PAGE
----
FARGO, N.D. (AP) – Soybean farmers are pumped that a gas station here is selling biodiesel fuel even though the idea of building a biodiesel plant in North Dakota appears to be stalled.

The farmers have been promoting biodiesel fuel because soybean oil can be used in the mix. North Dakota produces about 3.5 million acres of soybeans.

A blend of biodiesel called B20 is being sold this summer at the Stamart station store, at a busy intersection off Interstate 29. It’s the first time the blend of 20 percent biodiesel fuel and 80 percent petroleum has been offered at the pump in North Dakota.

“We’ve always supported anything that’s an alternative fuel,” said Dirk Lenthe, the Stamart owner. “But biodiesel is also a good thing to add to diesel fuel because it’s something we produce around here.”

Producers were disappointed when a study showed the state could not support a biodiesel plant.

“It just isn’t the right time to do it,” said Terry Goerger, a soybean farmer and member of the North Dakota Biodeisel Steering Committee, which ordered the study. “The energy bill hasn’t passed … and there just aren’t enough incentives to produce biodiesel.”

One problem is the price. The biodiesel blend sells for about 25 cents more per gallon because of a higher cost of production, and it would need to be subsidized to be more attractive, Lenthe said.

The state is helping finance the current project, which Lenthe said is allowing him to sell the fuel at close to the same price as regular diesel. The B20 was selling for $1.67 per gallon early this week, compared with $1.65 for No. 2 diesel fuel, Lenthe said.

About 1,800 gallons of B20 have been sold since the pump opened on June 15, Lenthe said.

“We really haven’t pushed it real hard with advertising,” he said. “Right now we would just like to have people try it.”

Lenthe is using the B20 in his 2002 Volkswagen Jetta. His fuel efficiency has increased from about 42 miles to the gallon to about 45 miles.

“I think it’s kind of nice stuff,” Lenthe said. “I haven’t heard anything negative associated with it.”

Farmers are sold on the economic and environmental benefits of biodiesel, but offering it at the pump will help them gauge interest among other consumers, said Joel Thorsrud, a farmer and representative on the National Biodiesel Board.

“From my perspective, it’s encouraging to see our own product used by our neighbors,” he said. “It does cost a little bit more, so it might be prohibitive for truckers to use it.”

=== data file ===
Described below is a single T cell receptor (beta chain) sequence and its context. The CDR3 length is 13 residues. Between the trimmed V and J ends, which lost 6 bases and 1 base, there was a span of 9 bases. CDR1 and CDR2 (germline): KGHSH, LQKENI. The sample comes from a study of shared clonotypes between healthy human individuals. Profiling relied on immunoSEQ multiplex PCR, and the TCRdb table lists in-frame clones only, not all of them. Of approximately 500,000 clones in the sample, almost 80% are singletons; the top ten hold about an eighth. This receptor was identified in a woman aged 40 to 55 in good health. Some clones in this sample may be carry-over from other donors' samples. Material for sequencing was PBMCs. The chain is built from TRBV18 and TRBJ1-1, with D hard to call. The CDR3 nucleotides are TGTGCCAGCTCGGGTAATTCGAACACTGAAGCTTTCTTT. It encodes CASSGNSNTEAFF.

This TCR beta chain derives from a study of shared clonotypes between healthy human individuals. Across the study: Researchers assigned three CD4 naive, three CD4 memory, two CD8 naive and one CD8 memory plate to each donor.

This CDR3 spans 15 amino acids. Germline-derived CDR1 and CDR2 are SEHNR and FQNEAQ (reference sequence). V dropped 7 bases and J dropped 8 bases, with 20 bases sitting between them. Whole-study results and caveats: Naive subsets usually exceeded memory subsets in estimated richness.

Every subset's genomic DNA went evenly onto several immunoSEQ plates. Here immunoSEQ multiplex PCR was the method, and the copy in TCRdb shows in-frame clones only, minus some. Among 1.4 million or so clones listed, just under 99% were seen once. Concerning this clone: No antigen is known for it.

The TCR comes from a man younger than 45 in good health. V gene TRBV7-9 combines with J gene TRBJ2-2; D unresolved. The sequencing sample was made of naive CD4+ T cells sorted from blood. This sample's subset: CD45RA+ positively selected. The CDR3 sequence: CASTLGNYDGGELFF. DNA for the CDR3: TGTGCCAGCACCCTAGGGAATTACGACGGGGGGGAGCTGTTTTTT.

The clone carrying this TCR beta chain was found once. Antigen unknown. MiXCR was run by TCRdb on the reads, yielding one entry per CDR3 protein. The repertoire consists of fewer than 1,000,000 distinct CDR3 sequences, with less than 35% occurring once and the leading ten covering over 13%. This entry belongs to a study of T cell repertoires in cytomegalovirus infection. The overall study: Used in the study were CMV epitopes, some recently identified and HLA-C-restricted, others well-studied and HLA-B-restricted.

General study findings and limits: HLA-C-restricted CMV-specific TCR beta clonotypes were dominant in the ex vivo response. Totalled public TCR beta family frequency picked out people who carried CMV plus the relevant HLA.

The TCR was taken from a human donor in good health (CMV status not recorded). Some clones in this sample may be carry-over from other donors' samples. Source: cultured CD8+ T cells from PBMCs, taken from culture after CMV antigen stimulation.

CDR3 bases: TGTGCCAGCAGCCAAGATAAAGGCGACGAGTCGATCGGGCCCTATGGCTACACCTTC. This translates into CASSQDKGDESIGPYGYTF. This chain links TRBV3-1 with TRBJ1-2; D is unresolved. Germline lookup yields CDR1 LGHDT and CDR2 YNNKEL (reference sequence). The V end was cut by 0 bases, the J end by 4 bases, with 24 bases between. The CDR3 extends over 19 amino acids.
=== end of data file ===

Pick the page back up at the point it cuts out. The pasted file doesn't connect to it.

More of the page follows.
SIOUX CITY, Iowa (AP) – About this time of year Iowa farmers usually wish for more rain to relieve their parched crops, but many are saying their fields are soaked and need a rest from precipitation.

Merlin Bishop said his crops were hit with about 7.5 inches of rain Monday afternoon.

“It’s amazing how fast the water came up and went down,” he said.

The fast-moving water left soybeans coated with mud, cornstalks and other debris plugging culverts and water standing in low-lying fields and ditches. The mud could keep the plants from getting enough sun.

“In some places, the water was probably 4 feet deep when it went through,” Bishop said. “I hope most of the crop is big enough (that) it will not be harmed too badly.”

Farmer Randy Rogers said his low-lying cropland was soaked with up to 5 inches of rain.

“There’s just too much at one time,” said Rogers, who recently replanted soybeans and hopes the rain won’t have drowned them out.

Iowa State University Extension crop specialist George Cummins said the large amounts of rain can create plant nutrient problems and nitrogen loss.

“The longer the water stays, the greater the risk of killing the plants,” he said.

There’s also an increased chance for diseases including corn leaf blight, root-rot and other fungal diseases.

“And there are still fields that need to be sprayed for weed control, but obviously farmers will be out of the fields for a few days,” Cummins said.

Some farmers are even giving up on replanting crops because they’re worried they wouldn’t mature in time for fall frosts.

Joel DeJong, an ISU crop specialist in Le Mars, said the good news is that subsoil moisture is recharged.

“Realistically, having that moisture now gives us the idea that we’ll have a pretty good corn crop,” he said. “We’re in pretty good shape.”

AP-ES-07-08-04 0323EDT

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